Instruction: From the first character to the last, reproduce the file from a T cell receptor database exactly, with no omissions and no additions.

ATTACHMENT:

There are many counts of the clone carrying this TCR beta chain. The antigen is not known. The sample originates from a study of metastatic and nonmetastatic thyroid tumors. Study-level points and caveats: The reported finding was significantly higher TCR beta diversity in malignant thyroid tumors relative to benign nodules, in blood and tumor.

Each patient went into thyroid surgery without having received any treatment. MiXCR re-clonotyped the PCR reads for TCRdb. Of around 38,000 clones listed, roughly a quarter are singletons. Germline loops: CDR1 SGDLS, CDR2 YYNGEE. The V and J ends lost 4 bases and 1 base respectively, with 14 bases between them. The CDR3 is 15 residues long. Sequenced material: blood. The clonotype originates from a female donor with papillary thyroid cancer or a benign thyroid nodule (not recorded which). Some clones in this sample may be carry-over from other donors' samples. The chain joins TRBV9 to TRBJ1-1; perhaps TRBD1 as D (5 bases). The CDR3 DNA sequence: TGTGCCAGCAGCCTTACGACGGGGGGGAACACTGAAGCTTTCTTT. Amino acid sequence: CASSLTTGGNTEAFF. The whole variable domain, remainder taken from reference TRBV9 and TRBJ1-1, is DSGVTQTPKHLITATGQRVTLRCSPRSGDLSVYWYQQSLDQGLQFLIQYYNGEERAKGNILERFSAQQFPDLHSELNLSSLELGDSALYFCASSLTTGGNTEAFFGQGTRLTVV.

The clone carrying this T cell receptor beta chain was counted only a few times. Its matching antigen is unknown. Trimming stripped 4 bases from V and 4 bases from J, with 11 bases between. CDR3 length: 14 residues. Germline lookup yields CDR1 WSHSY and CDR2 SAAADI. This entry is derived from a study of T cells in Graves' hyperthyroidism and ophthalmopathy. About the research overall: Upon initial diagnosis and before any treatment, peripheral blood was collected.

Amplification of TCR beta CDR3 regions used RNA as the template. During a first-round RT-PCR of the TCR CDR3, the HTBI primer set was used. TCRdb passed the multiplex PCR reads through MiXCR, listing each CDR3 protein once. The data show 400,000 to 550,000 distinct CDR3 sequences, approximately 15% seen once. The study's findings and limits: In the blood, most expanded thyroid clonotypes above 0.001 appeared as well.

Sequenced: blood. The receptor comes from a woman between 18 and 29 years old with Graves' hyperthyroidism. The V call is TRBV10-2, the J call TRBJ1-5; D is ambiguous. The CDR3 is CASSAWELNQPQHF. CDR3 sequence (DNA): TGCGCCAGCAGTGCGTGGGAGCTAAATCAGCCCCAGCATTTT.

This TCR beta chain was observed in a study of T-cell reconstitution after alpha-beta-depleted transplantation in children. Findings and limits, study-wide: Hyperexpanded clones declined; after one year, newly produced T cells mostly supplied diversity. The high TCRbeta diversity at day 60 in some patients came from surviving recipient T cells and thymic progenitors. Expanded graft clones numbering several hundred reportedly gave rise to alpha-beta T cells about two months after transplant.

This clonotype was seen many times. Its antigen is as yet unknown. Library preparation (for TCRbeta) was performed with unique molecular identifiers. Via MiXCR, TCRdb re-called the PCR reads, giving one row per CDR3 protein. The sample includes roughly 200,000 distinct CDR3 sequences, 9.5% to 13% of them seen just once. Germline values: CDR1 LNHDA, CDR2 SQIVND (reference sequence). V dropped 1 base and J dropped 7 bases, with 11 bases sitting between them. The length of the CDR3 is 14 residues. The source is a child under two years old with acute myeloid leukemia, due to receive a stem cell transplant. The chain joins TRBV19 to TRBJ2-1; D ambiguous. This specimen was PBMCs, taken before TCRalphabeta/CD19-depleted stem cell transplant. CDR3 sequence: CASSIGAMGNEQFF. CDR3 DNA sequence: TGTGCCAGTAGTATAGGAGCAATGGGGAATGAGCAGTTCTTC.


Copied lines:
There are many counts of the clone carrying this TCR beta chain. The antigen is not known. The sample originates from a study of metastatic and nonmetastatic thyroid tumors. Study-level points and caveats: The reported finding was significantly higher TCR beta diversity in malignant thyroid tumors relative to benign nodules, in blood and tumor.

Each patient went into thyroid surgery without having received any treatment. MiXCR re-clonotyped the PCR reads for TCRdb. Of around 38,000 clones listed, roughly a quarter are singletons. Germline loops: CDR1 SGDLS, CDR2 YYNGEE. The V and J ends lost 4 bases and 1 base respectively, with 14 bases between them. The CDR3 is 15 residues long. Sequenced material: blood. The clonotype originates from a female donor with papillary thyroid cancer or a benign thyroid nodule (not recorded which). Some clones in this sample may be carry-over from other donors' samples. The chain joins TRBV9 to TRBJ1-1; perhaps TRBD1 as D (5 bases). The CDR3 DNA sequence: TGTGCCAGCAGCCTTACGACGGGGGGGAACACTGAAGCTTTCTTT. Amino acid sequence: CASSLTTGGNTEAFF. The whole variable domain, remainder taken from reference TRBV9 and TRBJ1-1, is DSGVTQTPKHLITATGQRVTLRCSPRSGDLSVYWYQQSLDQGLQFLIQYYNGEERAKGNILERFSAQQFPDLHSELNLSSLELGDSALYFCASSLTTGGNTEAFFGQGTRLTVV.

The clone carrying this T cell receptor beta chain was counted only a few times. Its matching antigen is unknown. Trimming stripped 4 bases from V and 4 bases from J, with 11 bases between. CDR3 length: 14 residues. Germline lookup yields CDR1 WSHSY and CDR2 SAAADI. This entry is derived from a study of T cells in Graves' hyperthyroidism and ophthalmopathy. About the research overall: Upon initial diagnosis and before any treatment, peripheral blood was collected.

Amplification of TCR beta CDR3 regions used RNA as the template. During a first-round RT-PCR of the TCR CDR3, the HTBI primer set was used. TCRdb passed the multiplex PCR reads through MiXCR, listing each CDR3 protein once. The data show 400,000 to 550,000 distinct CDR3 sequences, approximately 15% seen once. The study's findings and limits: In the blood, most expanded thyroid clonotypes above 0.001 appeared as well.

Sequenced: blood. The receptor comes from a woman between 18 and 29 years old with Graves' hyperthyroidism. The V call is TRBV10-2, the J call TRBJ1-5; D is ambiguous. The CDR3 is CASSAWELNQPQHF. CDR3 sequence (DNA): TGCGCCAGCAGTGCGTGGGAGCTAAATCAGCCCCAGCATTTT.

This TCR beta chain was observed in a study of T-cell reconstitution after alpha-beta-depleted transplantation in children. Findings and limits, study-wide: Hyperexpanded clones declined; after one year, newly produced T cells mostly supplied diversity. The high TCRbeta diversity at day 60 in some patients came from surviving recipient T cells and thymic progenitors. Expanded graft clones numbering several hundred reportedly gave rise to alpha-beta T cells about two months after transplant.

This clonotype was seen many times. Its antigen is as yet unknown. Library preparation (for TCRbeta) was performed with unique molecular identifiers. Via MiXCR, TCRdb re-called the PCR reads, giving one row per CDR3 protein. The sample includes roughly 200,000 distinct CDR3 sequences, 9.5% to 13% of them seen just once. Germline values: CDR1 LNHDA, CDR2 SQIVND (reference sequence). V dropped 1 base and J dropped 7 bases, with 11 bases sitting between them. The length of the CDR3 is 14 residues. The source is a child under two years old with acute myeloid leukemia, due to receive a stem cell transplant. The chain joins TRBV19 to TRBJ2-1; D ambiguous. This specimen was PBMCs, taken before TCRalphabeta/CD19-depleted stem cell transplant. CDR3 sequence: CASSIGAMGNEQFF. CDR3 DNA sequence: TGTGCCAGTAGTATAGGAGCAATGGGGAATGAGCAGTTCTTC.